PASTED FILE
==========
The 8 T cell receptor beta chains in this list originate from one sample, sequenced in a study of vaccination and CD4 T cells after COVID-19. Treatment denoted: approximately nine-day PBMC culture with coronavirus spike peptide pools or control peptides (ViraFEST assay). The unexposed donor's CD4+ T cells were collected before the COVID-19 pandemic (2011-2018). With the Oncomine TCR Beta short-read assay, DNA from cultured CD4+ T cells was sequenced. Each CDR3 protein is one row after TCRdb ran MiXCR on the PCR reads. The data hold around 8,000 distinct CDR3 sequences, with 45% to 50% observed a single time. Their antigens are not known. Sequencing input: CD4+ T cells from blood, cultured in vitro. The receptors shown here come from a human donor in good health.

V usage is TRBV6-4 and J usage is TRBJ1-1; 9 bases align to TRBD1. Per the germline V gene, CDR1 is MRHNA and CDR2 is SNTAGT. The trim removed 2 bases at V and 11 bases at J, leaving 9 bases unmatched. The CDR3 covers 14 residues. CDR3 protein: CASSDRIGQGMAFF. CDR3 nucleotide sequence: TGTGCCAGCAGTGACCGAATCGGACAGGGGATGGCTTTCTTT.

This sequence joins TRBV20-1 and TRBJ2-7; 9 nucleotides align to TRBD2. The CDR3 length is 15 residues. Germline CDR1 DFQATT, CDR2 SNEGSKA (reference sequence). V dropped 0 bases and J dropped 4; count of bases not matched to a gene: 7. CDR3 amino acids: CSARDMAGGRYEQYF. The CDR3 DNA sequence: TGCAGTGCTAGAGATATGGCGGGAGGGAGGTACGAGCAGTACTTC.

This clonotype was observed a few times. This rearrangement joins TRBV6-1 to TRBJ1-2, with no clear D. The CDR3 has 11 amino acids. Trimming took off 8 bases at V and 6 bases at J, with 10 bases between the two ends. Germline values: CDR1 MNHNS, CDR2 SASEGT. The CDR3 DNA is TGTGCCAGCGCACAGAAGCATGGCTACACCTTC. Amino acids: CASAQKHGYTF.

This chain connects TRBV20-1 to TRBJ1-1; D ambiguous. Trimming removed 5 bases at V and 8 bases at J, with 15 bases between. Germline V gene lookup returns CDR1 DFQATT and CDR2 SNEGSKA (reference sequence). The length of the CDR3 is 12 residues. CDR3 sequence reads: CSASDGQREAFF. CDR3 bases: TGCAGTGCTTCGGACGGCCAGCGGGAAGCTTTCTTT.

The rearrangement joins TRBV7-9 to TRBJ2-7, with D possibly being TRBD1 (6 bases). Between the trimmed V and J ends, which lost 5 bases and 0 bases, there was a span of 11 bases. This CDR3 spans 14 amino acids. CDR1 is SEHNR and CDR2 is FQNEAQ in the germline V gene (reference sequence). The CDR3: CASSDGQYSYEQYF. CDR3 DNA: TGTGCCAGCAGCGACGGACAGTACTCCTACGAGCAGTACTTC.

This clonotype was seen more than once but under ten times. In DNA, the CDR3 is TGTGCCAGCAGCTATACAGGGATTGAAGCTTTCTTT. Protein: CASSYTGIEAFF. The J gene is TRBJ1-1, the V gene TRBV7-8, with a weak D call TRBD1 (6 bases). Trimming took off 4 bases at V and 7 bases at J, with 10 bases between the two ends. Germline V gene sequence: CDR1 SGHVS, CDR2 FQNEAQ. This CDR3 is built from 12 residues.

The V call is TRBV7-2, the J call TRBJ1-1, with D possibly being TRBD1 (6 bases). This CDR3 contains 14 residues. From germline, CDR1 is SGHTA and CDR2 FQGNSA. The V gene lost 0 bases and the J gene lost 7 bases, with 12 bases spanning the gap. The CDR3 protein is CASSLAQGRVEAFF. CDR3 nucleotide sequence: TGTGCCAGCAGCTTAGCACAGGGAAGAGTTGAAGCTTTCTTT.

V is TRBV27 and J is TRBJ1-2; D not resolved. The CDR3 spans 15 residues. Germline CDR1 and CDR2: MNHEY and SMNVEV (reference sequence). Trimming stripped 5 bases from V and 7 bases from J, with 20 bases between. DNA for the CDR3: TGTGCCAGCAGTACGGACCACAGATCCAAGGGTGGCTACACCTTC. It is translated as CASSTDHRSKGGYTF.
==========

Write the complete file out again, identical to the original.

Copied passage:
The 8 T cell receptor beta chains in this list originate from one sample, sequenced in a study of vaccination and CD4 T cells after COVID-19. Treatment denoted: approximately nine-day PBMC culture with coronavirus spike peptide pools or control peptides (ViraFEST assay). The unexposed donor's CD4+ T cells were collected before the COVID-19 pandemic (2011-2018). With the Oncomine TCR Beta short-read assay, DNA from cultured CD4+ T cells was sequenced. Each CDR3 protein is one row after TCRdb ran MiXCR on the PCR reads. The data hold around 8,000 distinct CDR3 sequences, with 45% to 50% observed a single time. Their antigens are not known. Sequencing input: CD4+ T cells from blood, cultured in vitro. The receptors shown here come from a human donor in good health.

V usage is TRBV6-4 and J usage is TRBJ1-1; 9 bases align to TRBD1. Per the germline V gene, CDR1 is MRHNA and CDR2 is SNTAGT. The trim removed 2 bases at V and 11 bases at J, leaving 9 bases unmatched. The CDR3 covers 14 residues. CDR3 protein: CASSDRIGQGMAFF. CDR3 nucleotide sequence: TGTGCCAGCAGTGACCGAATCGGACAGGGGATGGCTTTCTTT.

This sequence joins TRBV20-1 and TRBJ2-7; 9 nucleotides align to TRBD2. The CDR3 length is 15 residues. Germline CDR1 DFQATT, CDR2 SNEGSKA (reference sequence). V dropped 0 bases and J dropped 4; count of bases not matched to a gene: 7. CDR3 amino acids: CSARDMAGGRYEQYF. The CDR3 DNA sequence: TGCAGTGCTAGAGATATGGCGGGAGGGAGGTACGAGCAGTACTTC.

This clonotype was observed a few times. This rearrangement joins TRBV6-1 to TRBJ1-2, with no clear D. The CDR3 has 11 amino acids. Trimming took off 8 bases at V and 6 bases at J, with 10 bases between the two ends. Germline values: CDR1 MNHNS, CDR2 SASEGT. The CDR3 DNA is TGTGCCAGCGCACAGAAGCATGGCTACACCTTC. Amino acids: CASAQKHGYTF.

This chain connects TRBV20-1 to TRBJ1-1; D ambiguous. Trimming removed 5 bases at V and 8 bases at J, with 15 bases between. Germline V gene lookup returns CDR1 DFQATT and CDR2 SNEGSKA (reference sequence). The length of the CDR3 is 12 residues. CDR3 sequence reads: CSASDGQREAFF. CDR3 bases: TGCAGTGCTTCGGACGGCCAGCGGGAAGCTTTCTTT.

The rearrangement joins TRBV7-9 to TRBJ2-7, with D possibly being TRBD1 (6 bases). Between the trimmed V and J ends, which lost 5 bases and 0 bases, there was a span of 11 bases. This CDR3 spans 14 amino acids. CDR1 is SEHNR and CDR2 is FQNEAQ in the germline V gene (reference sequence). The CDR3: CASSDGQYSYEQYF. CDR3 DNA: TGTGCCAGCAGCGACGGACAGTACTCCTACGAGCAGTACTTC.

This clonotype was seen more than once but under ten times. In DNA, the CDR3 is TGTGCCAGCAGCTATACAGGGATTGAAGCTTTCTTT. Protein: CASSYTGIEAFF. The J gene is TRBJ1-1, the V gene TRBV7-8, with a weak D call TRBD1 (6 bases). Trimming took off 4 bases at V and 7 bases at J, with 10 bases between the two ends. Germline V gene sequence: CDR1 SGHVS, CDR2 FQNEAQ. This CDR3 is built from 12 residues.

The V call is TRBV7-2, the J call TRBJ1-1, with D possibly being TRBD1 (6 bases). This CDR3 contains 14 residues. From germline, CDR1 is SGHTA and CDR2 FQGNSA. The V gene lost 0 bases and the J gene lost 7 bases, with 12 bases spanning the gap. The CDR3 protein is CASSLAQGRVEAFF. CDR3 nucleotide sequence: TGTGCCAGCAGCTTAGCACAGGGAAGAGTTGAAGCTTTCTTT.

V is TRBV27 and J is TRBJ1-2; D not resolved. The CDR3 spans 15 residues. Germline CDR1 and CDR2: MNHEY and SMNVEV (reference sequence). Trimming stripped 5 bases from V and 7 bases from J, with 20 bases between. DNA for the CDR3: TGTGCCAGCAGTACGGACCACAGATCCAAGGGTGGCTACACCTTC. It is translated as CASSTDHRSKGGYTF.